Brachychiton bidwillii

Taisha is the author of today’s entry:

Brachychiton bidwillii is commonly known as the dwarf kurrajong. This photo was chosen from the Botany Photo of the Day Flickr Pool. Regular contributor andreas lambrianides@Flickr shared this picture. I look forward to seeing more of Andreas’ photographs of Australian flora in bloom over the Southern Hemisphere’s summer months, since winter is hitting here in the North. Thanks Andreas for the photo!

A member of Malvaceae or mallow family, Brachychiton bidwillii is a large shrub or small tree native to the tropical areas of Australia. This species is variable in its form with differing heights (2m shrub to 5m tree), leaf lobing, flower colour (brightish-red to pink) and flower size. This drought-tolerant species develops tuberous roots, and most forms drop their leaves before flowering each year.

Brachychiton was once placed in the family Sterculiaceae. Sterculiaceae is named after the Roman god of privies, Sterculius, in reference to the unpleasant smell of some of the species. Other genera that belong to this now-subfamily (Sterculioideae) are Theobroma (most are likely familiar with Theobroma cocao) and Cola, the genus in which one finds the caffeine-containing Kola nut. For more, see: Plunkett, W. et al. 2006. Phylogenetic Relationships within the Subfamily Sterculioideae (Malvaceae/Sterculiaceae-Sterculieae) Using the Chloroplast Gene ndhF. Systematic Botany. 31(1): 160-170.

Brachychiton bidwillii

6 responses to “Brachychiton bidwillii”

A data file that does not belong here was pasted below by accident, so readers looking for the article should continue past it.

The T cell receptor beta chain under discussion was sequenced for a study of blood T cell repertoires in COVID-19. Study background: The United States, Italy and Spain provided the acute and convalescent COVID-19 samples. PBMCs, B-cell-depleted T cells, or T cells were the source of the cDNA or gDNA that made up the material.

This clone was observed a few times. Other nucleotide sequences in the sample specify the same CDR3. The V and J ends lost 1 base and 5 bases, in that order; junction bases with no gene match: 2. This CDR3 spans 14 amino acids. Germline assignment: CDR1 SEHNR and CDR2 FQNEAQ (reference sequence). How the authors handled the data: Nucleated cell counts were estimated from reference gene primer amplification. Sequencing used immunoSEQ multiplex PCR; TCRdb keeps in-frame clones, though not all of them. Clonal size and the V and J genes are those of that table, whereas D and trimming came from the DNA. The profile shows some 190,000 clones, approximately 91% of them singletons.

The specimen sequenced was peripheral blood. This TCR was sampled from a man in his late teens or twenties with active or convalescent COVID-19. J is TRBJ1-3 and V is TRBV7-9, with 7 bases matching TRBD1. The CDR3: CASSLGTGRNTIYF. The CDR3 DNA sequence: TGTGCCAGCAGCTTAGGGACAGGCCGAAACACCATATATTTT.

1. Calochilus

    One of the more common but less flamboyant members of the genus, B. populneum is flowering abundantly in Canberra at the moment (Zone 9b perhaps for those of you on the wrong end of the world 🙂

  2. Jane / MulchMaid

    This picture is a beautiful contrast between the smooth, velvety color of the flowers and the textured, rough bark.

  3. Susan

    I checked out some of the photographer’s other photos on flicker. They are excellent. In looking up this species I see that it is available in the US. I’m wondering if it would make a great container/houseplant for us in the cold north.

  4. Peony Fan

    Gorgeous photo! Thank you. I am curious: do all the flowers of this plant emanate directly from the trunk? Are there branches and twigs?

  5. Pat

    What pretty cauliflors.

  6. Ken

    More information where in answer Peony’s question the flowers are shooting from the branches. The one we see generally in Australia is Brachychiton acerifolius, which is flowering beautifully in Sydney at the moment.

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